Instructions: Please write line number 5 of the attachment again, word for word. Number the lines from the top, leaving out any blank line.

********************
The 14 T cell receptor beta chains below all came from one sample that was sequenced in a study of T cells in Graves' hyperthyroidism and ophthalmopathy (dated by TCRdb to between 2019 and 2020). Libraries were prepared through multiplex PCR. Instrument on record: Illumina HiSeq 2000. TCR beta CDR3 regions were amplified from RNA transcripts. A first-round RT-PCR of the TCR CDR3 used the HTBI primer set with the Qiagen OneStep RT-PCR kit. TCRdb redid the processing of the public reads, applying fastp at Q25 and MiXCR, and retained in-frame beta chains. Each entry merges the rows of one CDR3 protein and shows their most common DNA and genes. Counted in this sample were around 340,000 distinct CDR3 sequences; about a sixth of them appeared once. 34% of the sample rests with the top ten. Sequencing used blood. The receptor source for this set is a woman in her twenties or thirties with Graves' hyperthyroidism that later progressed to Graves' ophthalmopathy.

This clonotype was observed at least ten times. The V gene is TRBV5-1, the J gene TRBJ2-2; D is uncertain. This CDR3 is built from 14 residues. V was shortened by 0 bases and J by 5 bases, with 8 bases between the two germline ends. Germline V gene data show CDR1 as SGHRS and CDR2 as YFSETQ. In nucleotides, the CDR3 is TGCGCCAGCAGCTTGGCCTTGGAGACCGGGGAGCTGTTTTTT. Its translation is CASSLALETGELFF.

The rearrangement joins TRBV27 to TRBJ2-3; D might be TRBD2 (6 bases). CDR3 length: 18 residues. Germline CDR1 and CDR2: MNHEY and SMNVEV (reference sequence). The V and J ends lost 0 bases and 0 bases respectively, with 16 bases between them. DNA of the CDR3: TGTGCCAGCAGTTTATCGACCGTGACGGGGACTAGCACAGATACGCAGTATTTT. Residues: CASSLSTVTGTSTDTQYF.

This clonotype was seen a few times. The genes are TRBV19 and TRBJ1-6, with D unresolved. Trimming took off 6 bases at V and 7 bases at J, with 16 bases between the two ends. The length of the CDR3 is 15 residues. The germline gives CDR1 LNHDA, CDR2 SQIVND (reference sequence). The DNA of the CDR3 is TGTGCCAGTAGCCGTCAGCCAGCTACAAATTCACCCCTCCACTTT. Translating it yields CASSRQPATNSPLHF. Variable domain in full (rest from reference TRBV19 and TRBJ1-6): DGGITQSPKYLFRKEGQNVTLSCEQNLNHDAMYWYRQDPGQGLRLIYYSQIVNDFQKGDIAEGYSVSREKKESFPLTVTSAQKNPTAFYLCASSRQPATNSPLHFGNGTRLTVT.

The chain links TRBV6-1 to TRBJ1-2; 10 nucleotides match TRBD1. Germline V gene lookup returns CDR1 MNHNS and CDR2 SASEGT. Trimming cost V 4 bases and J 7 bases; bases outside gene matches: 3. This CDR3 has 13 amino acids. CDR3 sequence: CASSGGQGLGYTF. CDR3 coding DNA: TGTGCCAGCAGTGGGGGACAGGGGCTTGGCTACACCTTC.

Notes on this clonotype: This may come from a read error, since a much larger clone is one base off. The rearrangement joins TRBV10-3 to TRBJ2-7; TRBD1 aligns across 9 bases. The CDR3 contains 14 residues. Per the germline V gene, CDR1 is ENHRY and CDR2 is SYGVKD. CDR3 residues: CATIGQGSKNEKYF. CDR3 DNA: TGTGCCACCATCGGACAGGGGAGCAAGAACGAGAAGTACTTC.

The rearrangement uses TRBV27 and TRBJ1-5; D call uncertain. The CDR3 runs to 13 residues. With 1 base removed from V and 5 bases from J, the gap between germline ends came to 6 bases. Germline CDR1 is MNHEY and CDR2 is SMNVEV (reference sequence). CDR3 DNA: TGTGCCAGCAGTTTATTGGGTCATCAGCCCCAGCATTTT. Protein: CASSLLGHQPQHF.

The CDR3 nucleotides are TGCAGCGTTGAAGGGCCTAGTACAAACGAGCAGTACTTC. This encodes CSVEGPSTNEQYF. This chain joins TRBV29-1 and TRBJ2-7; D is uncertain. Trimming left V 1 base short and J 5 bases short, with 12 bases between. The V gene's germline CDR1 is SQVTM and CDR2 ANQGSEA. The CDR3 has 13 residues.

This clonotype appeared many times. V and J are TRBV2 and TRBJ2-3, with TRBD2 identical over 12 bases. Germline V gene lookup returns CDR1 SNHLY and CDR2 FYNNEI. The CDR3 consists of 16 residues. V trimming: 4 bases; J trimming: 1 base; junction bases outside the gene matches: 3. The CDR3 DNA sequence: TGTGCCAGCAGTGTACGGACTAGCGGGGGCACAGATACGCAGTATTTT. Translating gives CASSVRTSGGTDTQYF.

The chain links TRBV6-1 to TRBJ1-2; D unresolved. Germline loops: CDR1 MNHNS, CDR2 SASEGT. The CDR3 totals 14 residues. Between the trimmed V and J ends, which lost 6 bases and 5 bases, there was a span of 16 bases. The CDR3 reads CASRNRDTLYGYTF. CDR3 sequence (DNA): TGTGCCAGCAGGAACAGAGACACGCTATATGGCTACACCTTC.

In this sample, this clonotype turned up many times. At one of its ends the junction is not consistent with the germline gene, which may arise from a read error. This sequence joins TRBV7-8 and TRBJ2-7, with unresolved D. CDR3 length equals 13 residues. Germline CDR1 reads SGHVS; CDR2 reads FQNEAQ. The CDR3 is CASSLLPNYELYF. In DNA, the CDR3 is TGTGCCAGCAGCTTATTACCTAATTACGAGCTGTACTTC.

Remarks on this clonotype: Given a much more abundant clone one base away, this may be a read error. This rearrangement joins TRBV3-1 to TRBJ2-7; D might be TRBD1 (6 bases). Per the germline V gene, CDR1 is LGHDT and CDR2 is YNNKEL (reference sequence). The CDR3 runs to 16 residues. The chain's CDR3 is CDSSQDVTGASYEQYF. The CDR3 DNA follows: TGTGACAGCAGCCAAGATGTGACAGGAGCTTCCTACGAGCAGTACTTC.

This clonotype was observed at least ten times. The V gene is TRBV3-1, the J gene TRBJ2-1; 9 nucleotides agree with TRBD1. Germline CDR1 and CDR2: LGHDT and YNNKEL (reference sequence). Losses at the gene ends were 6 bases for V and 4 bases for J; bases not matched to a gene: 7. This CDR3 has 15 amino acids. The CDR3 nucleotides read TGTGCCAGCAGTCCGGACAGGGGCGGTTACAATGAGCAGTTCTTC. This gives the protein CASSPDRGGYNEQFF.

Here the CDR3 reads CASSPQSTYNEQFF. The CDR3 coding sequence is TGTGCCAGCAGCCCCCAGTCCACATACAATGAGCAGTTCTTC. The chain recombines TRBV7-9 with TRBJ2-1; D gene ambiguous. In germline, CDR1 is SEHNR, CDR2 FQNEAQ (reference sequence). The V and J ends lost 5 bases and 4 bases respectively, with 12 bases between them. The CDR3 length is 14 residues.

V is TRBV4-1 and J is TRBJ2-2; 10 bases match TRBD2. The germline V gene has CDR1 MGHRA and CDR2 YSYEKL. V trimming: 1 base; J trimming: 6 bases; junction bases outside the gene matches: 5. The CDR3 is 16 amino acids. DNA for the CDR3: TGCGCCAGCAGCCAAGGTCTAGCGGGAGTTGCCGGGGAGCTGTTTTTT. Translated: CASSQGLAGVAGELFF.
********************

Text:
The chain links TRBV6-1 to TRBJ1-2; 10 nucleotides match TRBD1. Germline V gene lookup returns CDR1 MNHNS and CDR2 SASEGT. Trimming cost V 4 bases and J 7 bases; bases outside gene matches: 3. This CDR3 has 13 amino acids. CDR3 sequence: CASSGGQGLGYTF. CDR3 coding DNA: TGTGCCAGCAGTGGGGGACAGGGGCTTGGCTACACCTTC.